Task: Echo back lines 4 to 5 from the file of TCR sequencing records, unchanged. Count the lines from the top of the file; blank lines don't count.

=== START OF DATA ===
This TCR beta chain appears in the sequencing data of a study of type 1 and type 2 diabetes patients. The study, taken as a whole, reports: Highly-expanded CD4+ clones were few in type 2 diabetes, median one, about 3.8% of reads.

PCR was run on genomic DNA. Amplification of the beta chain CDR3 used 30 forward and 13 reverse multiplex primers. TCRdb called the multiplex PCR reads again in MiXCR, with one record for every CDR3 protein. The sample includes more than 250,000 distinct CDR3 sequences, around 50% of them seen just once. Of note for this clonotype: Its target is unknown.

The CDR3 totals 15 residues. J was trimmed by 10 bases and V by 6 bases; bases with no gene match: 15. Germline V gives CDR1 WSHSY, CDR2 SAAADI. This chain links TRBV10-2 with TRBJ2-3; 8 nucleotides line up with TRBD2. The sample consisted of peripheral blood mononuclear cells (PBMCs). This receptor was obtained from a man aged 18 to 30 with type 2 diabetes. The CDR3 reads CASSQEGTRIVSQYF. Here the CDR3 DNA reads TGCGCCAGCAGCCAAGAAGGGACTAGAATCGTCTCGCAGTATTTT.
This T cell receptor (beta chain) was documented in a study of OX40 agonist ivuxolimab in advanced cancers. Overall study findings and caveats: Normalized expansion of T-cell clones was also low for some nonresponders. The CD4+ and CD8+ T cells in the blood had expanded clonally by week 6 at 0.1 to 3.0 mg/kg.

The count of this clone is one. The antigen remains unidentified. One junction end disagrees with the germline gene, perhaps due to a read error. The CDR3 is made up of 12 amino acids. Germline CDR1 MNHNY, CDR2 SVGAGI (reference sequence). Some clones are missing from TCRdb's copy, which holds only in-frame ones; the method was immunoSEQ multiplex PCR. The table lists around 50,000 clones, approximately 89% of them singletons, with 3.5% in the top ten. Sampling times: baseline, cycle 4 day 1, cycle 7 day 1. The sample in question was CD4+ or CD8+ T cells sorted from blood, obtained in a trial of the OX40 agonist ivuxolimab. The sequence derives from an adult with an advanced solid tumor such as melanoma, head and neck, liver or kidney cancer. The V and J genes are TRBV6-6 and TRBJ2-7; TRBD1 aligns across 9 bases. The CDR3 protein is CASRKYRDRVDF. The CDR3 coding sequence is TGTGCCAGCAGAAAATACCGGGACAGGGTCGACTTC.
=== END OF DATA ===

This T cell receptor (beta chain) was documented in a study of OX40 agonist ivuxolimab in advanced cancers. Overall study findings and caveats: Normalized expansion of T-cell clones was also low for some nonresponders. The CD4+ and CD8+ T cells in the blood had expanded clonally by week 6 at 0.1 to 3.0 mg/kg.

The count of this clone is one. The antigen remains unidentified. One junction end disagrees with the germline gene, perhaps due to a read error. The CDR3 is made up of 12 amino acids. Germline CDR1 MNHNY, CDR2 SVGAGI (reference sequence). Some clones are missing from TCRdb's copy, which holds only in-frame ones; the method was immunoSEQ multiplex PCR. The table lists around 50,000 clones, approximately 89% of them singletons, with 3.5% in the top ten. Sampling times: baseline, cycle 4 day 1, cycle 7 day 1. The sample in question was CD4+ or CD8+ T cells sorted from blood, obtained in a trial of the OX40 agonist ivuxolimab. The sequence derives from an adult with an advanced solid tumor such as melanoma, head and neck, liver or kidney cancer. The V and J genes are TRBV6-6 and TRBJ2-7; TRBD1 aligns across 9 bases. The CDR3 protein is CASRKYRDRVDF. The CDR3 coding sequence is TGTGCCAGCAGAAAATACCGGGACAGGGTCGACTTC.